Omnibus post on the 'gimmicks' in the CBO's score of the health-care law
By Ezra Klein
Whenever the health-care law and its CBO score comes back into the news, I get deluged with requests to respond to various Republican critiques of the bill's score. Earlier today, for instance, John asked:
Can you please respond to John Boehner and Paul Ryan's assertions that CBO was given incorrect assumptions when scoring the health care bill. Specifically cited as phony scoring is:
1) $115 billion implementation costs left out
2) Double counting of social security payroll taxes
3) Class Act premiums
4) Medicare Cuts
5) Doc Fix
1) No, the $115 billion wasn't left out. The $115 billion isn't "implementation" but "discretionary spending." And most of that spending predates the bill. As CBO Director Doug Elmendorf said, "CBO’s discretionary baseline, which assumes that 2010 appropriations are extended with adjustments for anticipated inflation, already accounts for much of the potential discretionary spending under PPACA." The exact amount it already accounts for is $86 billion. What's left is optional spending: Congress can choose to appropriate those amounts in the future, but they don't have to. If they don't take further action, that money never gets spent. CBO report here. Longer post on the subject here.
2) CBO doesn't double count. You can read Paul Ryan admitting that CBO doesn't double count in this interview. Double counting is an accusation thrown at the administration's rhetoric: When they say the bill improves Medicare's solvency by X years, the equation beneath that statement is often using money that the CBO is counting toward deficit reduction. But the CBO, which doesn't make claims on Medicare's solvency, isn't double counting that money. So no, this has no bearing on their estimate. If you want to read more on this, head here.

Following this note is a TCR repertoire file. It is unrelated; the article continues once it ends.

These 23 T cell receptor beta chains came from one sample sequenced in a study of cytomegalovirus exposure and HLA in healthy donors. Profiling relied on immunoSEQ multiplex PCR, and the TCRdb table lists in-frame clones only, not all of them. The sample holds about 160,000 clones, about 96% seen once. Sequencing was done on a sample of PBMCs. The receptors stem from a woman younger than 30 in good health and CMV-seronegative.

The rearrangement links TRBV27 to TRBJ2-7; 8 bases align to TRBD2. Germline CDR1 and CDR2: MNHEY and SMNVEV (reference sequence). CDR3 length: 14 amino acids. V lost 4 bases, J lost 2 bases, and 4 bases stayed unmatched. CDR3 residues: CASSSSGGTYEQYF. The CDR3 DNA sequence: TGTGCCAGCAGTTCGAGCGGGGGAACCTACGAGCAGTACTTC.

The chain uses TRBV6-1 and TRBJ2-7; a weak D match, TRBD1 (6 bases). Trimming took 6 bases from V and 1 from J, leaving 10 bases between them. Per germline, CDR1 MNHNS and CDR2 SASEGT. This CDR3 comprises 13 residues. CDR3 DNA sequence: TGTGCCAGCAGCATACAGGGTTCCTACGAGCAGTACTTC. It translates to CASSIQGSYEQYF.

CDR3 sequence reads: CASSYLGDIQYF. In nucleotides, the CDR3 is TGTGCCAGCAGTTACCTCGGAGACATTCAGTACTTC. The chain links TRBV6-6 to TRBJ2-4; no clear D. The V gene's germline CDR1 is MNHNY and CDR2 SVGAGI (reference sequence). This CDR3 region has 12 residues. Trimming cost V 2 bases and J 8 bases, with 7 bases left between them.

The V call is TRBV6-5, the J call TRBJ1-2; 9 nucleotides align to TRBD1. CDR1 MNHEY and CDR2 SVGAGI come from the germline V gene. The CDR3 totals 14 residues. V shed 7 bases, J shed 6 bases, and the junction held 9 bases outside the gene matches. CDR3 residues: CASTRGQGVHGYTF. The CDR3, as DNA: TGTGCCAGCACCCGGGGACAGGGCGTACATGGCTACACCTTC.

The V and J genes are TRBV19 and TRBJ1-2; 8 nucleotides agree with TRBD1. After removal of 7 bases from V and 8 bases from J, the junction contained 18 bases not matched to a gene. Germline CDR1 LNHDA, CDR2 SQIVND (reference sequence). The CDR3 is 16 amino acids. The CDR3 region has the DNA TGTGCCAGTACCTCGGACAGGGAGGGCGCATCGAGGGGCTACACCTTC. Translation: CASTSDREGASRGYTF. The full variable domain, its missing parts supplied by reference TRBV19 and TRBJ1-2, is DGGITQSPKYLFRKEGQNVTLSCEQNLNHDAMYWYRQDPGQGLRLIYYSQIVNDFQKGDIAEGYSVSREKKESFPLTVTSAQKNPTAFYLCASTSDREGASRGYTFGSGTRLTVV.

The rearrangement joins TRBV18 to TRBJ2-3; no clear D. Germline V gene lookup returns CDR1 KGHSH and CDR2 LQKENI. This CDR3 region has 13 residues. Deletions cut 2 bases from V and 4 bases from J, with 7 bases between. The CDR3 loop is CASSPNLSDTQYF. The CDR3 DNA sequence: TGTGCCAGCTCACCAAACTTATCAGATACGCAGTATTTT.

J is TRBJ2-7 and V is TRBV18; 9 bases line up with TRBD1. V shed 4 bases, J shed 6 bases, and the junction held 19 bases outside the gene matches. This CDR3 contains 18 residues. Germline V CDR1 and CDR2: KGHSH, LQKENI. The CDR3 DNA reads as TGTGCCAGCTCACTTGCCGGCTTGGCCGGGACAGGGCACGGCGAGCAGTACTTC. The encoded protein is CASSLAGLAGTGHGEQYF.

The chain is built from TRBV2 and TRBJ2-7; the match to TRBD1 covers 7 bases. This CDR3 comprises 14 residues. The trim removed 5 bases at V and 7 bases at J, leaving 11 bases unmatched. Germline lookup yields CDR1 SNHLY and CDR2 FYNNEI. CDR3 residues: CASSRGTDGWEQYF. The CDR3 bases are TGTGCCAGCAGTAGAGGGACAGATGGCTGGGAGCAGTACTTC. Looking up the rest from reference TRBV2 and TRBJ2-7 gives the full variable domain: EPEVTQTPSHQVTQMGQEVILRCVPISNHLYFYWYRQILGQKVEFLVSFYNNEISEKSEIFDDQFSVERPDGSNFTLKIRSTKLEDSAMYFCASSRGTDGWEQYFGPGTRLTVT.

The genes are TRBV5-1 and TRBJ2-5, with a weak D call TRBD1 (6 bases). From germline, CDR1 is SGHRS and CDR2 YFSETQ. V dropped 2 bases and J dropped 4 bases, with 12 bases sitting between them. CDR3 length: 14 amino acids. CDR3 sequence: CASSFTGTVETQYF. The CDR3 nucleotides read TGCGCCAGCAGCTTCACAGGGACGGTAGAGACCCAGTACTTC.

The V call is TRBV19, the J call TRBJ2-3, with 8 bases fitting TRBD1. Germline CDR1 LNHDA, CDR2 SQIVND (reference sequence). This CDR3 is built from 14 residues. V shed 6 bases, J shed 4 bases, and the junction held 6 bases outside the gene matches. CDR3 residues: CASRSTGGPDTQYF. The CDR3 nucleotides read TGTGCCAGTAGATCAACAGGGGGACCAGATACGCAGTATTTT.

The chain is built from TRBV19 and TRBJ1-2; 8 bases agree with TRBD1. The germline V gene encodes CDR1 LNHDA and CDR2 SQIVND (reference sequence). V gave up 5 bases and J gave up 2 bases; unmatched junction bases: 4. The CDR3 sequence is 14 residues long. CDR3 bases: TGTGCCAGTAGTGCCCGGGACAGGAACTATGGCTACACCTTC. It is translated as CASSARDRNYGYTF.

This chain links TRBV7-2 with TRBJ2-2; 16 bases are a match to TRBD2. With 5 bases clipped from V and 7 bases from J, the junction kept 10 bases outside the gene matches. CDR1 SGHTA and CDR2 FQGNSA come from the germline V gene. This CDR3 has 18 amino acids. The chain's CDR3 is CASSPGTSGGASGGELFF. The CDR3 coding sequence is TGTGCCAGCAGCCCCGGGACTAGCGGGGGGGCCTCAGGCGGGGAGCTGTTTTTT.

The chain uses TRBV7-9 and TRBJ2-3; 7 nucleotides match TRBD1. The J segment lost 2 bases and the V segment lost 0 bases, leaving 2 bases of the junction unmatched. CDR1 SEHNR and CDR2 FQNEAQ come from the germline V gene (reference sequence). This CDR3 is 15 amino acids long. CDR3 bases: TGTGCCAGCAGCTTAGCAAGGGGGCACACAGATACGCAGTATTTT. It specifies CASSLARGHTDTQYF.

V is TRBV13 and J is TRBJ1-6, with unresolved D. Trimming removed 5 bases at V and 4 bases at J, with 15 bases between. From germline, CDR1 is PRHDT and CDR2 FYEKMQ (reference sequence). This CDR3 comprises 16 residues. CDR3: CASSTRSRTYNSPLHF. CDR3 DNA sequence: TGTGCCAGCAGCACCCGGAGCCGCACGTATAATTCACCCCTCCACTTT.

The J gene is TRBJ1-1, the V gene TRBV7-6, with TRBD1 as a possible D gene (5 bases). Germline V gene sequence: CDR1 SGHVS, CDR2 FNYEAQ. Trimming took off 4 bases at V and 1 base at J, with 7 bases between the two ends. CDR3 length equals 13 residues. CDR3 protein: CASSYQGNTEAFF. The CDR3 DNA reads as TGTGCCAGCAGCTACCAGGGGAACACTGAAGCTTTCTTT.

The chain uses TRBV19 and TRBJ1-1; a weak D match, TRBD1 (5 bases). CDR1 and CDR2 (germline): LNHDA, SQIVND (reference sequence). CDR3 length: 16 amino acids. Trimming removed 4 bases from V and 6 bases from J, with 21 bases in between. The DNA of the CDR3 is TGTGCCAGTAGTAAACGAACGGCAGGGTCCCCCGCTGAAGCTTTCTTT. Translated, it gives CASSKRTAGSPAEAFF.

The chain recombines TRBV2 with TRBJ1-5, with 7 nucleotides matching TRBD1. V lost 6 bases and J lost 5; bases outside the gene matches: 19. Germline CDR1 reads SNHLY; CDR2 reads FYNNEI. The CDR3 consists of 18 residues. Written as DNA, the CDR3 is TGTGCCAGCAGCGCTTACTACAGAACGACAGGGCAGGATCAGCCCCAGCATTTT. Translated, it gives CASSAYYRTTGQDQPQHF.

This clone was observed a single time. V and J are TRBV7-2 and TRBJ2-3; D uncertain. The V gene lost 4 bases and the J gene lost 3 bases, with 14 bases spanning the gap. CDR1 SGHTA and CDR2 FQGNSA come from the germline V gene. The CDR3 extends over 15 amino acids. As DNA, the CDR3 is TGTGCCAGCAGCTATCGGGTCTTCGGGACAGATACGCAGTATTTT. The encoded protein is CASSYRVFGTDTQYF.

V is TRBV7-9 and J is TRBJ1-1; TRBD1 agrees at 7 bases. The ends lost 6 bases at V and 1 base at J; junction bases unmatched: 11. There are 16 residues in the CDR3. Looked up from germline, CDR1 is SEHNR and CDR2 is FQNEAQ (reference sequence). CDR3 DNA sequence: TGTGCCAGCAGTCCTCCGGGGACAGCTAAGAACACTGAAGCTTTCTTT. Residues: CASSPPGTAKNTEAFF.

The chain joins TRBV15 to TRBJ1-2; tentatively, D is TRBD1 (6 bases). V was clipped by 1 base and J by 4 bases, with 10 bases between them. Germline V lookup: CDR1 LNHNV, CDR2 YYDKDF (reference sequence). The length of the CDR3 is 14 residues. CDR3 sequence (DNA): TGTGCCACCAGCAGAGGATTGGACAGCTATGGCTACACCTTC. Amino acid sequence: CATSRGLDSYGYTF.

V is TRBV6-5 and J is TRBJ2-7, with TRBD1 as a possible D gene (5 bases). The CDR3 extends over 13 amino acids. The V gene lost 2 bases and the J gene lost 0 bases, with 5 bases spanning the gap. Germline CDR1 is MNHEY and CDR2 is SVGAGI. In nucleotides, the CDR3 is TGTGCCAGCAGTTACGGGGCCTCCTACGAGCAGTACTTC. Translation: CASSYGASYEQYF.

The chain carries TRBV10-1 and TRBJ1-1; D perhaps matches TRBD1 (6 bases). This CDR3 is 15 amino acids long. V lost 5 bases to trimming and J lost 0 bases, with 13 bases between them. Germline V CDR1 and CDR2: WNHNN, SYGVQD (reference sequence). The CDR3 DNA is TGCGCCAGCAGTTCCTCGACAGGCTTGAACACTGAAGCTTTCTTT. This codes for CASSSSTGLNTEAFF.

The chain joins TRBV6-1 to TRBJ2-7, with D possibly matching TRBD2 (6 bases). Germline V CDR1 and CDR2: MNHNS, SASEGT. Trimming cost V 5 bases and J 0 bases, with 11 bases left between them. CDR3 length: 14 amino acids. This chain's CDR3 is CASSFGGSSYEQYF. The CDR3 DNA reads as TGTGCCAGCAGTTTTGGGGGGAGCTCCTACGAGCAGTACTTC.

3) CLASS Act premiums: The CLASS Act is a program to help disabled adults without putting them in nursing homes. According to the Congressional Budget Office, it will slightly reduce deficits in years 1 through 20, and then slightly increase them starting in the third decade. So you can argue that starting in 20 years, the CLASS Act is not fiscally responsible absent reforms. But in a world in which the health-care law is unchanged in 20 years, it's also going to save trillions of dollars in the third decade, wiping out the tens of billions CLASS is projected to cost. Here's FactCheck.org's article on the subject.
4) Medicare Cuts. Yes, there are a variety of cuts made to Medicare in the bill. But I'm amused to see it on my reader's list: The Medicare cuts are a big part of the reason the bill saves money. They're fiscally responsible in the extreme. But because they're unpopular, the GOP mentions them in the same breath as the bill's supposed fiscal irresponsibility. For the Republicans, the health-care law is both much too hot and -- brrr! -- much too cold.
5) The doc fix is not part of health-care reform. This is both the most unfair of the GOP's arguments, and the most annoying to rebut, as it's fairly complicated. But here's the short version: In 1997, the Republican Chairman of the Ways and Means Committee, Rep. Bill Thomas, added a provision to Medicare that cut doctor pay if growth exceeded a certain formula. The formula was flawed and the provision, which was expected to require modest cuts, suddenly began requiring huge cuts that would've sent doctors fleeing. So the Republican Congress began passing bills that kept the automatic cuts from going into place. When the Democrats took power, in 2006, they did the same thing. None of these bills were ever paid for, on either side.